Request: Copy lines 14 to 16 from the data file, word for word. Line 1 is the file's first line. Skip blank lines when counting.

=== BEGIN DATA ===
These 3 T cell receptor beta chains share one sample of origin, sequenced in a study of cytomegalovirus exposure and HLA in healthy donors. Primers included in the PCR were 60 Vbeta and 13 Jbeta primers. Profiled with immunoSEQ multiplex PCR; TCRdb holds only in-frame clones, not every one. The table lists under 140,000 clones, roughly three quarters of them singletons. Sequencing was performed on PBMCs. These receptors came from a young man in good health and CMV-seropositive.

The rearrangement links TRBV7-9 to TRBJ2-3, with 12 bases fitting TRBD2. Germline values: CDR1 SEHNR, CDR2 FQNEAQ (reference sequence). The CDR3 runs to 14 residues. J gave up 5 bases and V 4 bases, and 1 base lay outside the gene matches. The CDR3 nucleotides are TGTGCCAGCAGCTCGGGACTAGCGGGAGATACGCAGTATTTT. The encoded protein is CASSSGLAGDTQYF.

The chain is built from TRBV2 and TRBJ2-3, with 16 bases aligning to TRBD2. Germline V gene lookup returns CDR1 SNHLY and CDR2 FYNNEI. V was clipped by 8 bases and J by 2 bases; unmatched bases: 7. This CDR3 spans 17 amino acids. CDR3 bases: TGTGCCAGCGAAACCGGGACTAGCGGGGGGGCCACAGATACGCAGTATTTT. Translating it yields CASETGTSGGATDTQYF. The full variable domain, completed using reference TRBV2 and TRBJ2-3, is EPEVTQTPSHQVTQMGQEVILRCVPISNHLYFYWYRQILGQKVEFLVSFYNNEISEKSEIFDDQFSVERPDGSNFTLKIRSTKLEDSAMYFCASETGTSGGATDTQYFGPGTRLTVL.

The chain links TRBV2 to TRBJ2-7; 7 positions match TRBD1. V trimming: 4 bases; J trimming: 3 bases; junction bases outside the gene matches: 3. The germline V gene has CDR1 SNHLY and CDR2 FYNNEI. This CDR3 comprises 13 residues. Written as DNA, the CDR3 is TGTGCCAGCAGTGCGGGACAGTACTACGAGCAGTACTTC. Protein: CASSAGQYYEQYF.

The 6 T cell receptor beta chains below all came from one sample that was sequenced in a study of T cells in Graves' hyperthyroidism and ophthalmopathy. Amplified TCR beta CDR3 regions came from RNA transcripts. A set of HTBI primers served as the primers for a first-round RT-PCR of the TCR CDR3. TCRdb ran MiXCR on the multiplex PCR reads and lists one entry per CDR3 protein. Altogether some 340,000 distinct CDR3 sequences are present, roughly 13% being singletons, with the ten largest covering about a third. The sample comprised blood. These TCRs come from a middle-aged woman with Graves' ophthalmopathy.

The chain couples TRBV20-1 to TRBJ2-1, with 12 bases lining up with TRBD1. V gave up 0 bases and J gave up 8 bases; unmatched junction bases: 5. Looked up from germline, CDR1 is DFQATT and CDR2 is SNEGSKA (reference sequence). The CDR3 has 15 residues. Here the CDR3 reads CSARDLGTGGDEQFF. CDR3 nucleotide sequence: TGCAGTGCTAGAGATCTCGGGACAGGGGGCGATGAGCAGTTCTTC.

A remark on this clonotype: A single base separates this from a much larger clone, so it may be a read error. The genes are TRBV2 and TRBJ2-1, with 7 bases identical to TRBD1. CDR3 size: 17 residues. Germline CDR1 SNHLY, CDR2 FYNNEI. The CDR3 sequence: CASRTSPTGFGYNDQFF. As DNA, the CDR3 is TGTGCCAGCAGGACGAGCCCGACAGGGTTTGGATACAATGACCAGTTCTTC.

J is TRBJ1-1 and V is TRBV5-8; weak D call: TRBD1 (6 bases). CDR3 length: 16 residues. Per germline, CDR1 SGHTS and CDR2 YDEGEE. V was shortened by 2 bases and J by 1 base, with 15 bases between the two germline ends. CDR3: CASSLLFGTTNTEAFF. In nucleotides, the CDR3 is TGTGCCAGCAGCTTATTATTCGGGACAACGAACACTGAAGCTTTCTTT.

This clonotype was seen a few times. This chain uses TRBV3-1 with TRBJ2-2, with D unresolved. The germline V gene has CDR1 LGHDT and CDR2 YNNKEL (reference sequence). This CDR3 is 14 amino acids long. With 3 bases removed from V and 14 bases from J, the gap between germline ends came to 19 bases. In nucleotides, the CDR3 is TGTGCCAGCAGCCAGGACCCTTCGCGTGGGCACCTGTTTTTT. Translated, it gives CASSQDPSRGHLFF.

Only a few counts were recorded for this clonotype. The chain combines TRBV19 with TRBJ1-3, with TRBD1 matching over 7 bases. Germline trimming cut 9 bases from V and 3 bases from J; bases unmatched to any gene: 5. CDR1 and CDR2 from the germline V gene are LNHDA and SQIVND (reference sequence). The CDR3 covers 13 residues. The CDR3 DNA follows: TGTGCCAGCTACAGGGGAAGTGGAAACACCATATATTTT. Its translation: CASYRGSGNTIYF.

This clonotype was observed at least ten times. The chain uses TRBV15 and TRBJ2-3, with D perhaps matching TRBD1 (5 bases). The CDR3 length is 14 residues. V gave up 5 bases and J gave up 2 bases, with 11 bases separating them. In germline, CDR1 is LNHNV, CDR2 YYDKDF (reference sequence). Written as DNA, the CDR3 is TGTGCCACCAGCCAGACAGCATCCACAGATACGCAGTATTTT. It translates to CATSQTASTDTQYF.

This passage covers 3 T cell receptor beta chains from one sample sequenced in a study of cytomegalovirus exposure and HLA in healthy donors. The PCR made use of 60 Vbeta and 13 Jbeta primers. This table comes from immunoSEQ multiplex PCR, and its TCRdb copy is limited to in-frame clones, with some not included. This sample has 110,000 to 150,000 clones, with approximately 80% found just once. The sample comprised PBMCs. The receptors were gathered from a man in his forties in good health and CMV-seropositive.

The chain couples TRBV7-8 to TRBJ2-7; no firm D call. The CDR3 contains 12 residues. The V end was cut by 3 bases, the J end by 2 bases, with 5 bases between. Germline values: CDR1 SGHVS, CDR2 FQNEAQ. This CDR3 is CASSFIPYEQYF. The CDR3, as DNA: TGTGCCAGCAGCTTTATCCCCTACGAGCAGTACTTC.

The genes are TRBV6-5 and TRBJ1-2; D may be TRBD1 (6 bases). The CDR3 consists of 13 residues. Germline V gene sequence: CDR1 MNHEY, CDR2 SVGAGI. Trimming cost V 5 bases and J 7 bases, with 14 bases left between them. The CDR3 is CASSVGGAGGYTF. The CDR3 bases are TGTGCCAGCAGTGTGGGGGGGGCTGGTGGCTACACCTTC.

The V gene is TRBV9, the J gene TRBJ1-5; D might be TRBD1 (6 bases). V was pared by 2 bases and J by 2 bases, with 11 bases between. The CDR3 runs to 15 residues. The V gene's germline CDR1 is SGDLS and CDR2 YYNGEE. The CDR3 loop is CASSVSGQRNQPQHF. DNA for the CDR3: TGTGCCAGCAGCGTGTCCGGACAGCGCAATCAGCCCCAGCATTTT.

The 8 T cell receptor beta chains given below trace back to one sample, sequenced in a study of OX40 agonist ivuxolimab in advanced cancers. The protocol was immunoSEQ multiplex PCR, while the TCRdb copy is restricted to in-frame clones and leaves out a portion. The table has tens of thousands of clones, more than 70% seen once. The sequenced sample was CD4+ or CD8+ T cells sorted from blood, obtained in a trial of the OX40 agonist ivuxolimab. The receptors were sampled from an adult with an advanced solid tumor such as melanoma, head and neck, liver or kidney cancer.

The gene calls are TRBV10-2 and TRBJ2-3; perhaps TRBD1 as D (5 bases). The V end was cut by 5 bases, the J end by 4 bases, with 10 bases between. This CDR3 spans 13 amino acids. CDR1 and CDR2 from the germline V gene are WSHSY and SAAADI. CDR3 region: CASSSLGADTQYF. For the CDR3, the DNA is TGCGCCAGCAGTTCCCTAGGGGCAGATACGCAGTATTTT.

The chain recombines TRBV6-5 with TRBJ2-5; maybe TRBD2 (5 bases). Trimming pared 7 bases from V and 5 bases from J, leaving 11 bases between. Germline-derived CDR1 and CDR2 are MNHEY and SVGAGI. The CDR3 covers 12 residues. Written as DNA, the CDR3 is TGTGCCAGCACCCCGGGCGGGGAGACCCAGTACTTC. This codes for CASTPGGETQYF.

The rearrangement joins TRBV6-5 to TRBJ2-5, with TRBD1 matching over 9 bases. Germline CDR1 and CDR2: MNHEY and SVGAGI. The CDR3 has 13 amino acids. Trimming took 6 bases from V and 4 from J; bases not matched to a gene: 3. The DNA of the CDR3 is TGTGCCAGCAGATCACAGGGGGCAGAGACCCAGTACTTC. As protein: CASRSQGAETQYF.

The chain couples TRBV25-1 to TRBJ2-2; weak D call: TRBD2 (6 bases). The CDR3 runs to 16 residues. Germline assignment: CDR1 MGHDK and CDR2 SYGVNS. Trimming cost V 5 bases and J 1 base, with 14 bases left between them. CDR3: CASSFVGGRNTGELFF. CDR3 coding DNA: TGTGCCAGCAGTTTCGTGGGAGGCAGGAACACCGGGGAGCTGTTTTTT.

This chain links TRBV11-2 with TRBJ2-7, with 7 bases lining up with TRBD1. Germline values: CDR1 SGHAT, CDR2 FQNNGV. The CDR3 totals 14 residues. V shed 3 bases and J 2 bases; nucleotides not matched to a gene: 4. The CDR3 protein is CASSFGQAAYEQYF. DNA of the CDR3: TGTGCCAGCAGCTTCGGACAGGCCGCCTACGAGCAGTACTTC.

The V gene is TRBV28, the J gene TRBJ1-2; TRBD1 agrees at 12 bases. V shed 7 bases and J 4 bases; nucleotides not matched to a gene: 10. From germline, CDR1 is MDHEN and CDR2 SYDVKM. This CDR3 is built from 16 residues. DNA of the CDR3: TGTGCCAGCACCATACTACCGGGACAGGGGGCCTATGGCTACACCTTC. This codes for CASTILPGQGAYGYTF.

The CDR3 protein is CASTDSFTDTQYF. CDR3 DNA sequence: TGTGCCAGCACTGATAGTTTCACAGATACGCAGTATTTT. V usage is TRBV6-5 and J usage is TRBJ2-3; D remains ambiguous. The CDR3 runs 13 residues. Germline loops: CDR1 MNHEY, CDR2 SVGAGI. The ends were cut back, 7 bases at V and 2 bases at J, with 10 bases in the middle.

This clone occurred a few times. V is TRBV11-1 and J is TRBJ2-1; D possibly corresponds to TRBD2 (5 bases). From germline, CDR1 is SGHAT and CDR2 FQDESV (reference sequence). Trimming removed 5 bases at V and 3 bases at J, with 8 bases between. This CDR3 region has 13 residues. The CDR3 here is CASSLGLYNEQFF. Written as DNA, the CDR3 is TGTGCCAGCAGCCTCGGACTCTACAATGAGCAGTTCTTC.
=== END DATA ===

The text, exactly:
The genes are TRBV6-5 and TRBJ1-2; D may be TRBD1 (6 bases). The CDR3 consists of 13 residues. Germline V gene sequence: CDR1 MNHEY, CDR2 SVGAGI. Trimming cost V 5 bases and J 7 bases, with 14 bases left between them. The CDR3 is CASSVGGAGGYTF. The CDR3 bases are TGTGCCAGCAGTGTGGGGGGGGCTGGTGGCTACACCTTC.

The V gene is TRBV9, the J gene TRBJ1-5; D might be TRBD1 (6 bases). V was pared by 2 bases and J by 2 bases, with 11 bases between. The CDR3 runs to 15 residues. The V gene's germline CDR1 is SGDLS and CDR2 YYNGEE. The CDR3 loop is CASSVSGQRNQPQHF. DNA for the CDR3: TGTGCCAGCAGCGTGTCCGGACAGCGCAATCAGCCCCAGCATTTT.

The 8 T cell receptor beta chains given below trace back to one sample, sequenced in a study of OX40 agonist ivuxolimab in advanced cancers. The protocol was immunoSEQ multiplex PCR, while the TCRdb copy is restricted to in-frame clones and leaves out a portion. The table has tens of thousands of clones, more than 70% seen once. The sequenced sample was CD4+ or CD8+ T cells sorted from blood, obtained in a trial of the OX40 agonist ivuxolimab. The receptors were sampled from an adult with an advanced solid tumor such as melanoma, head and neck, liver or kidney cancer.